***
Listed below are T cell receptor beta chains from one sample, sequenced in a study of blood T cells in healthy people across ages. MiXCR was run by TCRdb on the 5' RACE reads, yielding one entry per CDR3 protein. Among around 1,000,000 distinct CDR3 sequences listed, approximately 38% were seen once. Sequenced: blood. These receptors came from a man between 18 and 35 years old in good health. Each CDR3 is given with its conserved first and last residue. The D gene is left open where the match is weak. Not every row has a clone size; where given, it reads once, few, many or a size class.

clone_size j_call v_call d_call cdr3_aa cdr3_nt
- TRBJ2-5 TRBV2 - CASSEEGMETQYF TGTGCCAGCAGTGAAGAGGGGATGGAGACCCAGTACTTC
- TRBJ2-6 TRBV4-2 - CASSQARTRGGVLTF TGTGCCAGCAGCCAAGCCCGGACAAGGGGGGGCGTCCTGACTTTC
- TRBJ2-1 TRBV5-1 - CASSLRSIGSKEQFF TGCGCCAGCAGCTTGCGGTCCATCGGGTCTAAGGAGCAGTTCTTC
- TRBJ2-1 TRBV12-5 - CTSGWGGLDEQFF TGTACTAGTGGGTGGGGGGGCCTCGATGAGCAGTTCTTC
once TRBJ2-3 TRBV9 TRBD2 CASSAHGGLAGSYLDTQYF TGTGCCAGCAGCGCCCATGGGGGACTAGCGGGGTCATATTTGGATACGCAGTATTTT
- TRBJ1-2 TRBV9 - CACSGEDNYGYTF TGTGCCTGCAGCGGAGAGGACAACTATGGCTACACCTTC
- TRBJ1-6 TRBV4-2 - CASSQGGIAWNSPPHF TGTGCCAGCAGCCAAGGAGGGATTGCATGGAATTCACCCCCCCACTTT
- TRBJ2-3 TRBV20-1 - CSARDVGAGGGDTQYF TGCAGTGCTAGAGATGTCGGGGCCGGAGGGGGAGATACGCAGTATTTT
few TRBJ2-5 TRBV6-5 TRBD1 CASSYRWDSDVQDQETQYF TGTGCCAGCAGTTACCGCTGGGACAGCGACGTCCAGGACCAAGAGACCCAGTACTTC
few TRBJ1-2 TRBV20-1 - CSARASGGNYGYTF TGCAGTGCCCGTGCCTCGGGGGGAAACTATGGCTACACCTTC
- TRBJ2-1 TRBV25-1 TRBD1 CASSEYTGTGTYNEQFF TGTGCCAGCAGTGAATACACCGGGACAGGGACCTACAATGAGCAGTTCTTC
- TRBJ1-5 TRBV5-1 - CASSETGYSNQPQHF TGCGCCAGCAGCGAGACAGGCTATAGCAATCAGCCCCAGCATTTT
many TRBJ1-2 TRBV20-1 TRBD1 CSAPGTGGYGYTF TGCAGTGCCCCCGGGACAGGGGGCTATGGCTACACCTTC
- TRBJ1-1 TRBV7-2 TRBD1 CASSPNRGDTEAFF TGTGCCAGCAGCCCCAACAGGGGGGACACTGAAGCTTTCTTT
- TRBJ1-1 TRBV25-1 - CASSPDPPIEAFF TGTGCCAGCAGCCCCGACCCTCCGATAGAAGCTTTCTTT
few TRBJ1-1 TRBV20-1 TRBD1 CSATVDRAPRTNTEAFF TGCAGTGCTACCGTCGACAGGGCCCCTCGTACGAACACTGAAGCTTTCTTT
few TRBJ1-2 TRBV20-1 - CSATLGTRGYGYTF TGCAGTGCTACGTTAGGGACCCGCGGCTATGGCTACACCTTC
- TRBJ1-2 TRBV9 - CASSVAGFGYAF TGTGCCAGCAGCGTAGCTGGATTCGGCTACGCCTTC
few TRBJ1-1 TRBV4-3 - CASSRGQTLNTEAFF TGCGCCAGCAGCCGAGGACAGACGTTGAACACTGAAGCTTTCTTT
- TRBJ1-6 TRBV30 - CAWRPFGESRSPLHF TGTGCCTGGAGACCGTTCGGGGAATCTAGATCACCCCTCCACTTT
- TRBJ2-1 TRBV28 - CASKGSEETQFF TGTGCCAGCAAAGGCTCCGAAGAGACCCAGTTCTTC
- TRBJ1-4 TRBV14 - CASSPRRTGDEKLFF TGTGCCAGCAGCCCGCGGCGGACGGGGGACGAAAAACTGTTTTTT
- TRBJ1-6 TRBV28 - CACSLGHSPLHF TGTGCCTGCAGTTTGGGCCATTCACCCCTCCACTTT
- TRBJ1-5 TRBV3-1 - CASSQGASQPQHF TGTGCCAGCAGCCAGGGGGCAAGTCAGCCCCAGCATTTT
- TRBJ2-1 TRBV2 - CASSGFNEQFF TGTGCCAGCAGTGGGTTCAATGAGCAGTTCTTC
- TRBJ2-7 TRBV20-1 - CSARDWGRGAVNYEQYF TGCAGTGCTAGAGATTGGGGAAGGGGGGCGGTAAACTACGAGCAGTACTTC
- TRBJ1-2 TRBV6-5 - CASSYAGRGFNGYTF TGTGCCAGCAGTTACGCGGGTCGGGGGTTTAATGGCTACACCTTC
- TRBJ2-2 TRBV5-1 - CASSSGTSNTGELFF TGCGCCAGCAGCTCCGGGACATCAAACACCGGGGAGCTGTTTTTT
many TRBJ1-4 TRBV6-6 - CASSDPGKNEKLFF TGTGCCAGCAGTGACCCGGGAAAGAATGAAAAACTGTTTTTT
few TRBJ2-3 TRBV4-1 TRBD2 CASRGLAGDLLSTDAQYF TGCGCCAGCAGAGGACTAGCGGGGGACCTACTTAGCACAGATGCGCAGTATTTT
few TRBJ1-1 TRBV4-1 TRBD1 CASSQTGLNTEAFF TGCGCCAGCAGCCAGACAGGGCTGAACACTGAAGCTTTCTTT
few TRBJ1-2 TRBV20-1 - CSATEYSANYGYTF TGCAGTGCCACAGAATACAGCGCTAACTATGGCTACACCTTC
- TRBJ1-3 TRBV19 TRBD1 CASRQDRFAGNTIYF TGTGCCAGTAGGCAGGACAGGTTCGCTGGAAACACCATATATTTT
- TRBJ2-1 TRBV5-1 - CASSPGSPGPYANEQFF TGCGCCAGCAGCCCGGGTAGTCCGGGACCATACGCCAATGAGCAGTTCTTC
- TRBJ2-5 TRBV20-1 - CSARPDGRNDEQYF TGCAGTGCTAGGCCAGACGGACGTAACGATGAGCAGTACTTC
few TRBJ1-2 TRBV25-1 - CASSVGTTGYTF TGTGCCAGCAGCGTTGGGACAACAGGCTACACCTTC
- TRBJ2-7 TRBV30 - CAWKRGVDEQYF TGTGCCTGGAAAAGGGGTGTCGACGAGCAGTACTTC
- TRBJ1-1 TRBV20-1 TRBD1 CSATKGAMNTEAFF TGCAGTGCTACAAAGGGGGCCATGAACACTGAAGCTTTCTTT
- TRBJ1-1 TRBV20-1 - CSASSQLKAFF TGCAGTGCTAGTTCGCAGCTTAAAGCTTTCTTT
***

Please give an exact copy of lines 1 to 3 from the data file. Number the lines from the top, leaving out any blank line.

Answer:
Listed below are T cell receptor beta chains from one sample, sequenced in a study of blood T cells in healthy people across ages. MiXCR was run by TCRdb on the 5' RACE reads, yielding one entry per CDR3 protein. Among around 1,000,000 distinct CDR3 sequences listed, approximately 38% were seen once. Sequenced: blood. These receptors came from a man between 18 and 35 years old in good health. Each CDR3 is given with its conserved first and last residue. The D gene is left open where the match is weak. Not every row has a clone size; where given, it reads once, few, many or a size class.

clone_size j_call v_call d_call cdr3_aa cdr3_nt
- TRBJ2-5 TRBV2 - CASSEEGMETQYF TGTGCCAGCAGTGAAGAGGGGATGGAGACCCAGTACTTC